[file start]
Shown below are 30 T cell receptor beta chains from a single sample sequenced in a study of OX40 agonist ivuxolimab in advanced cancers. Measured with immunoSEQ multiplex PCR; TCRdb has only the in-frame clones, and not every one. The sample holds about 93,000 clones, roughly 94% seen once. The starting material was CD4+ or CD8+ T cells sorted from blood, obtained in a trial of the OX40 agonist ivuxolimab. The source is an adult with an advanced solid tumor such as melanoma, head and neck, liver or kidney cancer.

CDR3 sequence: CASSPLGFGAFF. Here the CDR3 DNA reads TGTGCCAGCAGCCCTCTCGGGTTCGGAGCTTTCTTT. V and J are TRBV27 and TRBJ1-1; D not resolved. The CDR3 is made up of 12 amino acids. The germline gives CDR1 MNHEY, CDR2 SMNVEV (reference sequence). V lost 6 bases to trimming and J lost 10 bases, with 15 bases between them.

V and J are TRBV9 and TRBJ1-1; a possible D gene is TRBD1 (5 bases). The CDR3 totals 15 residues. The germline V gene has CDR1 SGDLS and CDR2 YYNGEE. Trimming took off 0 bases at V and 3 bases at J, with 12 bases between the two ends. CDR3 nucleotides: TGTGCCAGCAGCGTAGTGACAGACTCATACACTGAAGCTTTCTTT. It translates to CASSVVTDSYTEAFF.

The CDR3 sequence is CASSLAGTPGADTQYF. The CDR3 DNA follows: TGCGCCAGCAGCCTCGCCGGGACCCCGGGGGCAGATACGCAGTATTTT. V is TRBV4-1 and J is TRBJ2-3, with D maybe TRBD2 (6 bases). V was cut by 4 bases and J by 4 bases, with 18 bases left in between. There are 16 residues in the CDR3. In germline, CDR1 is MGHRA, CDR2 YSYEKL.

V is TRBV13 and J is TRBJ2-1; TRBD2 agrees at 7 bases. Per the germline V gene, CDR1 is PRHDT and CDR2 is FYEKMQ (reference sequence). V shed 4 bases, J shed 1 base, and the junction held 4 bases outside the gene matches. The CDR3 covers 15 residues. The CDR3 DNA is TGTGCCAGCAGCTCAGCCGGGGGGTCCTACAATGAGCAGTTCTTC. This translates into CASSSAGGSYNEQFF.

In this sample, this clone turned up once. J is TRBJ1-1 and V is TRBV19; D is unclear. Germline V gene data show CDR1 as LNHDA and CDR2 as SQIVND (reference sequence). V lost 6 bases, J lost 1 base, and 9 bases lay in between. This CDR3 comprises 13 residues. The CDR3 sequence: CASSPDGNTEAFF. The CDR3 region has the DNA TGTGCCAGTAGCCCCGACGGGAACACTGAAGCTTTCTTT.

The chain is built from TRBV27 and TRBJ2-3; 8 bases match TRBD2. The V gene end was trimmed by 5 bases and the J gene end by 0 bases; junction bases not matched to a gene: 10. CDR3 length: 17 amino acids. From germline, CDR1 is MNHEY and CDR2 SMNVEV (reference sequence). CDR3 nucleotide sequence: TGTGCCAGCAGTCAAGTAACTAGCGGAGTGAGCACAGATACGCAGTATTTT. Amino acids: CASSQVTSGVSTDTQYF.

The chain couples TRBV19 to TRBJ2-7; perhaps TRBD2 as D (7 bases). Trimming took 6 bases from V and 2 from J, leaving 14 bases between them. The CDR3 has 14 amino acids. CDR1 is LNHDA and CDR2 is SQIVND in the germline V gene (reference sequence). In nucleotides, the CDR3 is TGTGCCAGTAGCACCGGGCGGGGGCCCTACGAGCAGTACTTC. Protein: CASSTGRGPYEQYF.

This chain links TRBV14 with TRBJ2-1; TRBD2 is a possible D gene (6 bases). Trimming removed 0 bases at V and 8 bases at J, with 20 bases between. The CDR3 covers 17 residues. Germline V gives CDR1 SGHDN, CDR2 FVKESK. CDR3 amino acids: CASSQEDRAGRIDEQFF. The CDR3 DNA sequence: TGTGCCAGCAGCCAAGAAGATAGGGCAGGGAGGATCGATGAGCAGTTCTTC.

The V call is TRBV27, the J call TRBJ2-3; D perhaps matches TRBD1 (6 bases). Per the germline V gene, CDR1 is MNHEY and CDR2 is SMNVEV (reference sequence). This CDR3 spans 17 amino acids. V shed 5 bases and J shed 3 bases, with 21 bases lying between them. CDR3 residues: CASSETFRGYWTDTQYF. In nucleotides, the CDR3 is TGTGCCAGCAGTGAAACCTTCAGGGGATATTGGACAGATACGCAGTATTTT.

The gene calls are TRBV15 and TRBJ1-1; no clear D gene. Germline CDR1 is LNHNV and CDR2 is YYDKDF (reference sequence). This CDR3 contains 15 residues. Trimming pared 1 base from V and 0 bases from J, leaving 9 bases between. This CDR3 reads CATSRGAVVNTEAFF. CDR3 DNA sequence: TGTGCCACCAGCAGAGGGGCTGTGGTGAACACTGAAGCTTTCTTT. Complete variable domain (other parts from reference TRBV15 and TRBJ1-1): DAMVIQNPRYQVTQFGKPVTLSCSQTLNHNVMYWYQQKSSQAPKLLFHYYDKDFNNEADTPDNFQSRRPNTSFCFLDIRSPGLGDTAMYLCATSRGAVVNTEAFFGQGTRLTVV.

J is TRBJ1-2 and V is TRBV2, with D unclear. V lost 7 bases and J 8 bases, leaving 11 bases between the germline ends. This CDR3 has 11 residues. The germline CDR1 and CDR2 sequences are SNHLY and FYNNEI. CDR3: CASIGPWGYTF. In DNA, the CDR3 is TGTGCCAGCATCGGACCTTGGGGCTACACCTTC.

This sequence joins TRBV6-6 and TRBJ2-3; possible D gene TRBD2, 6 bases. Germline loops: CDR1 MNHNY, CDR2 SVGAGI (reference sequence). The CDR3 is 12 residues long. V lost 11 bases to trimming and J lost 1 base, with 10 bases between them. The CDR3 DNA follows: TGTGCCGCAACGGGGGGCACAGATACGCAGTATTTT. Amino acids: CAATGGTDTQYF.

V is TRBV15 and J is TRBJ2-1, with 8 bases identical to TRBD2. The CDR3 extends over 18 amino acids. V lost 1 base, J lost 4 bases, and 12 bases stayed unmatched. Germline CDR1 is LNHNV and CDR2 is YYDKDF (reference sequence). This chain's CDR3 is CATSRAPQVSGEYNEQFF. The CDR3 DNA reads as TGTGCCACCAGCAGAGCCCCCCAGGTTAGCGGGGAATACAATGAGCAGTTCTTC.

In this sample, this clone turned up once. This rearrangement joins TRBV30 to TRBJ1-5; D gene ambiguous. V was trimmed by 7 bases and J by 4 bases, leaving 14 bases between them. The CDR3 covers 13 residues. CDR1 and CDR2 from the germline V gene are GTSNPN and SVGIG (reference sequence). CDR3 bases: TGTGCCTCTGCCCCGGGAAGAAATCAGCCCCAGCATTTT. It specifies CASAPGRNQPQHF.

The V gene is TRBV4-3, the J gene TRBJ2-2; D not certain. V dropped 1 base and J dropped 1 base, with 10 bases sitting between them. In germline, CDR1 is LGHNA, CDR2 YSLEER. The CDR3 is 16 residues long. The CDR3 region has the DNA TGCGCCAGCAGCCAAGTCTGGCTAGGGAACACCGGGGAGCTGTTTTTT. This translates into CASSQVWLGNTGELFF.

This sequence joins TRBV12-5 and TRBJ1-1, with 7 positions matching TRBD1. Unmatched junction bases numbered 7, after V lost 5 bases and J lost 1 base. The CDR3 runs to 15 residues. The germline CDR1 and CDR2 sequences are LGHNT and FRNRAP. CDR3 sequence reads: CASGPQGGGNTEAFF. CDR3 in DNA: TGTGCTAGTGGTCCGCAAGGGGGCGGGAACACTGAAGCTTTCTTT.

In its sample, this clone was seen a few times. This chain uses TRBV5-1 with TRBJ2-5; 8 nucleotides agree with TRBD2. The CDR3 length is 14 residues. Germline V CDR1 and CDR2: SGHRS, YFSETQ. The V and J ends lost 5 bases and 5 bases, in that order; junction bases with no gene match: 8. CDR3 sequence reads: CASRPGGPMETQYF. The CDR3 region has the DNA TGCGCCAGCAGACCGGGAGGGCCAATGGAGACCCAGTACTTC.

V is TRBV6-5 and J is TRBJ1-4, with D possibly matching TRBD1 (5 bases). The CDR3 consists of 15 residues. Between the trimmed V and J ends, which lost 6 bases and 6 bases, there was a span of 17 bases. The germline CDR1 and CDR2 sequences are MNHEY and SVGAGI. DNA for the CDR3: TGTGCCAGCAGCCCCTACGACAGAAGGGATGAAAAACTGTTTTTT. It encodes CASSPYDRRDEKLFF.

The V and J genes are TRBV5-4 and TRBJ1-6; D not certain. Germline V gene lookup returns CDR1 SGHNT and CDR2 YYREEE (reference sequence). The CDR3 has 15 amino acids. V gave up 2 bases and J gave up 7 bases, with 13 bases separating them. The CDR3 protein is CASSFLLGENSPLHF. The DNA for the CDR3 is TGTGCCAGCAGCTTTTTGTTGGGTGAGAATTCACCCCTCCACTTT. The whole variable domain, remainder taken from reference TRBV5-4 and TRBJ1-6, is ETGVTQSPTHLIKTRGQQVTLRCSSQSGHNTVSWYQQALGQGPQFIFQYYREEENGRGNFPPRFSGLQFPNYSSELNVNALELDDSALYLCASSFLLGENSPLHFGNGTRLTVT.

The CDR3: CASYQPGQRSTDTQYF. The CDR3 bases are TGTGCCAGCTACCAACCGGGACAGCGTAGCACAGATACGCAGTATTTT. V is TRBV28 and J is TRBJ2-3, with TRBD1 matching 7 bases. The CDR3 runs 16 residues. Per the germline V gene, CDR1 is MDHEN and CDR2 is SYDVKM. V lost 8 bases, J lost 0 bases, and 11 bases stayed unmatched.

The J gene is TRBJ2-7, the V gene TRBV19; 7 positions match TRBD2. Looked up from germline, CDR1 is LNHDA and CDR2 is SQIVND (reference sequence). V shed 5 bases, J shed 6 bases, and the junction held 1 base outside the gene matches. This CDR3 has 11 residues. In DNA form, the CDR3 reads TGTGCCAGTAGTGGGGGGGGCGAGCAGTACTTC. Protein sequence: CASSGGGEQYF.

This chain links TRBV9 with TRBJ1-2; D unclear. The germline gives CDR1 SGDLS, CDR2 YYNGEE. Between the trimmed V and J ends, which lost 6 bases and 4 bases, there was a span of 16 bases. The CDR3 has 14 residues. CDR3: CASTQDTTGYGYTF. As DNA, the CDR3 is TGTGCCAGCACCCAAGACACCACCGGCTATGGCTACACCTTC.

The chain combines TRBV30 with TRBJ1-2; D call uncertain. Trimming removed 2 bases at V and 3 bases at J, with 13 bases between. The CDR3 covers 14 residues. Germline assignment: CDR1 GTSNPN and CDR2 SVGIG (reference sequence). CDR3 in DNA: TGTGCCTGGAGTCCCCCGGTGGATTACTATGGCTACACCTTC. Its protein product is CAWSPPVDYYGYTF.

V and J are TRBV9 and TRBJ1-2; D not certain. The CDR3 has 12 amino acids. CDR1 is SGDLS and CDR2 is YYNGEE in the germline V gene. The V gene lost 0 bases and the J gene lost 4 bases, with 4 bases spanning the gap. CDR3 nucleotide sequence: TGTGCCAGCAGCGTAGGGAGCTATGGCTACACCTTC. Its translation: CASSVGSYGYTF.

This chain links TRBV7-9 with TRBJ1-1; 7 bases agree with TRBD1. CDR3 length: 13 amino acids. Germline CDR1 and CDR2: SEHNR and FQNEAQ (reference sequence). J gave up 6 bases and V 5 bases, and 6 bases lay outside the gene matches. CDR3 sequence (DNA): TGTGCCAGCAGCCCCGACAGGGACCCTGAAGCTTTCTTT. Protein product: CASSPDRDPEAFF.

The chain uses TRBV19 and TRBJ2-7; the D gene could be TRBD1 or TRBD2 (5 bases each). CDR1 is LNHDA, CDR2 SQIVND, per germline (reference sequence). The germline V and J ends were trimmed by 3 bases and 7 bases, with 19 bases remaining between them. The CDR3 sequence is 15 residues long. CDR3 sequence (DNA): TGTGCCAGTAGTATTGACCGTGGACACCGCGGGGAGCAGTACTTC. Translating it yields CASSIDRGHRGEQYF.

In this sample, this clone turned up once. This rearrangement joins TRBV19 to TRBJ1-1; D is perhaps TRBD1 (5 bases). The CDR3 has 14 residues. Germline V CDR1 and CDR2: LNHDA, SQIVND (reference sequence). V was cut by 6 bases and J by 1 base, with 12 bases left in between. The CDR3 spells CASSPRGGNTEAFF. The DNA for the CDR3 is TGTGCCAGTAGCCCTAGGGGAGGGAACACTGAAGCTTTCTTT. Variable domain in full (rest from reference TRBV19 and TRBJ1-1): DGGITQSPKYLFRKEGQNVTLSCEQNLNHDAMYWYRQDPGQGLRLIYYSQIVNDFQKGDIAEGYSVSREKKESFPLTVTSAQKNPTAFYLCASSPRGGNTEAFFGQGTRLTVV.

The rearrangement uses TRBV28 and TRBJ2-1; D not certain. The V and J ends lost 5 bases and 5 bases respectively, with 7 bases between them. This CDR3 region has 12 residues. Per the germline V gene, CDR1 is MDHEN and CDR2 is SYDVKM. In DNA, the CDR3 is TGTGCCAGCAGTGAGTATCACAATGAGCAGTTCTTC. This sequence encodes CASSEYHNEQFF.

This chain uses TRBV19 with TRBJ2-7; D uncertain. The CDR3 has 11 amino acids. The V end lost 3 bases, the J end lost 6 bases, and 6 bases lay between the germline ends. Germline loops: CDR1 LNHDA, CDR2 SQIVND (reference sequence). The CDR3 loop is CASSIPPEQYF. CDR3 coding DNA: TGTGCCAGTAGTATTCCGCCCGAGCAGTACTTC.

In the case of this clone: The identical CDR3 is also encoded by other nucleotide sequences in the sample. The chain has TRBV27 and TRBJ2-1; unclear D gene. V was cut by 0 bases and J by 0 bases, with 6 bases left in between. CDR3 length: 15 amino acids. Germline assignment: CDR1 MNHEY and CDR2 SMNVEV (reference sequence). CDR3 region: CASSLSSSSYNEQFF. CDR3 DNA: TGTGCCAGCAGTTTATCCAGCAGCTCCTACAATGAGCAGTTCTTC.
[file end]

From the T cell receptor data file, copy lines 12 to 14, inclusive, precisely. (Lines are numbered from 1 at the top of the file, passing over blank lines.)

J is TRBJ1-2 and V is TRBV2, with D unclear. V lost 7 bases and J 8 bases, leaving 11 bases between the germline ends. This CDR3 has 11 residues. The germline CDR1 and CDR2 sequences are SNHLY and FYNNEI. CDR3: CASIGPWGYTF. In DNA, the CDR3 is TGTGCCAGCATCGGACCTTGGGGCTACACCTTC.

This sequence joins TRBV6-6 and TRBJ2-3; possible D gene TRBD2, 6 bases. Germline loops: CDR1 MNHNY, CDR2 SVGAGI (reference sequence). The CDR3 is 12 residues long. V lost 11 bases to trimming and J lost 1 base, with 10 bases between them. The CDR3 DNA follows: TGTGCCGCAACGGGGGGCACAGATACGCAGTATTTT. Amino acids: CAATGGTDTQYF.

V is TRBV15 and J is TRBJ2-1, with 8 bases identical to TRBD2. The CDR3 extends over 18 amino acids. V lost 1 base, J lost 4 bases, and 12 bases stayed unmatched. Germline CDR1 is LNHNV and CDR2 is YYDKDF (reference sequence). This chain's CDR3 is CATSRAPQVSGEYNEQFF. The CDR3 DNA reads as TGTGCCACCAGCAGAGCCCCCCAGGTTAGCGGGGAATACAATGAGCAGTTCTTC.